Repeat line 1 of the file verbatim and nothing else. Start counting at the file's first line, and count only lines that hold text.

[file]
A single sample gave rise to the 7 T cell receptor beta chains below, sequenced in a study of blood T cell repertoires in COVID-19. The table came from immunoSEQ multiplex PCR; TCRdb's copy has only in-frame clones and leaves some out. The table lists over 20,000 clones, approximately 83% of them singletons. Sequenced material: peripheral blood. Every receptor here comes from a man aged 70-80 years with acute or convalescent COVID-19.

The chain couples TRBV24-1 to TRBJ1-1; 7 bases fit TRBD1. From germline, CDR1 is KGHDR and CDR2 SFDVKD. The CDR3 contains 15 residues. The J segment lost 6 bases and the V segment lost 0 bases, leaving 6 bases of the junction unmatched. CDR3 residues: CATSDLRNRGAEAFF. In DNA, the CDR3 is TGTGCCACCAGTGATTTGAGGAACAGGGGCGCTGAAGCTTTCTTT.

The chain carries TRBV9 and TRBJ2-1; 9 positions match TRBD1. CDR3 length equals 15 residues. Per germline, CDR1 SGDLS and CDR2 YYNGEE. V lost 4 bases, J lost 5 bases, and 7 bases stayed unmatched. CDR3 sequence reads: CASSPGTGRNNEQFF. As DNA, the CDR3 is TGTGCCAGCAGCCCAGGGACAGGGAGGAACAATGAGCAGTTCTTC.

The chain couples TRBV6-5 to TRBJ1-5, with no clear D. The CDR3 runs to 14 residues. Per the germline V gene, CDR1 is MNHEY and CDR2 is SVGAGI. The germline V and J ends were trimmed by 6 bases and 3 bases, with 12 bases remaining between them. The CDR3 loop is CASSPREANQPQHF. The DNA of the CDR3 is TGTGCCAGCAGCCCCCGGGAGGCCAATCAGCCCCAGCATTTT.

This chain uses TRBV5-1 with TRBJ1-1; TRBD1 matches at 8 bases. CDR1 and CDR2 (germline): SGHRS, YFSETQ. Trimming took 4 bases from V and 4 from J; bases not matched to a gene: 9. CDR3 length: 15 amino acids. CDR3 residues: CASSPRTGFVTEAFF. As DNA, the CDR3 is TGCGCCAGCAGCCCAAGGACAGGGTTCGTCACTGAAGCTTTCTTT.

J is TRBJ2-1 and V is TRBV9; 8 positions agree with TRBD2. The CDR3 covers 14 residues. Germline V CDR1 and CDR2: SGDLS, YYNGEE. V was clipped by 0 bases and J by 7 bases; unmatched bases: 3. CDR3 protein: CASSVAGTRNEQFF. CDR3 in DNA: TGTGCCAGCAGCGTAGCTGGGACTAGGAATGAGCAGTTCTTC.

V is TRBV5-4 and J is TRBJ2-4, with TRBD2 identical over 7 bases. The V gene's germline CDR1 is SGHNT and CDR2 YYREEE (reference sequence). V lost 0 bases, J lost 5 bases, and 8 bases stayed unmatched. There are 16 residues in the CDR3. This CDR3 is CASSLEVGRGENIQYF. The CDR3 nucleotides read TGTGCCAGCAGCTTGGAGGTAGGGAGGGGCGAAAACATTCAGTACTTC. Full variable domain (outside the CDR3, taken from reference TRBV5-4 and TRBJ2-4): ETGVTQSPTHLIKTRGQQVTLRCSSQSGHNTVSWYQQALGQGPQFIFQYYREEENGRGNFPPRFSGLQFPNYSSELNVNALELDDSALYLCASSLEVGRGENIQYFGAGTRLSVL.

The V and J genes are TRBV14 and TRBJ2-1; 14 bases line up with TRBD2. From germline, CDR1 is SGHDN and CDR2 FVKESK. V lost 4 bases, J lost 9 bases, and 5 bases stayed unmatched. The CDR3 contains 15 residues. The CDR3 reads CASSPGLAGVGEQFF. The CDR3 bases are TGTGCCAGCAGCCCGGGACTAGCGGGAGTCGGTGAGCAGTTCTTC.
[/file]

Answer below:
A single sample gave rise to the 7 T cell receptor beta chains below, sequenced in a study of blood T cell repertoires in COVID-19. The table came from immunoSEQ multiplex PCR; TCRdb's copy has only in-frame clones and leaves some out. The table lists over 20,000 clones, approximately 83% of them singletons. Sequenced material: peripheral blood. Every receptor here comes from a man aged 70-80 years with acute or convalescent COVID-19.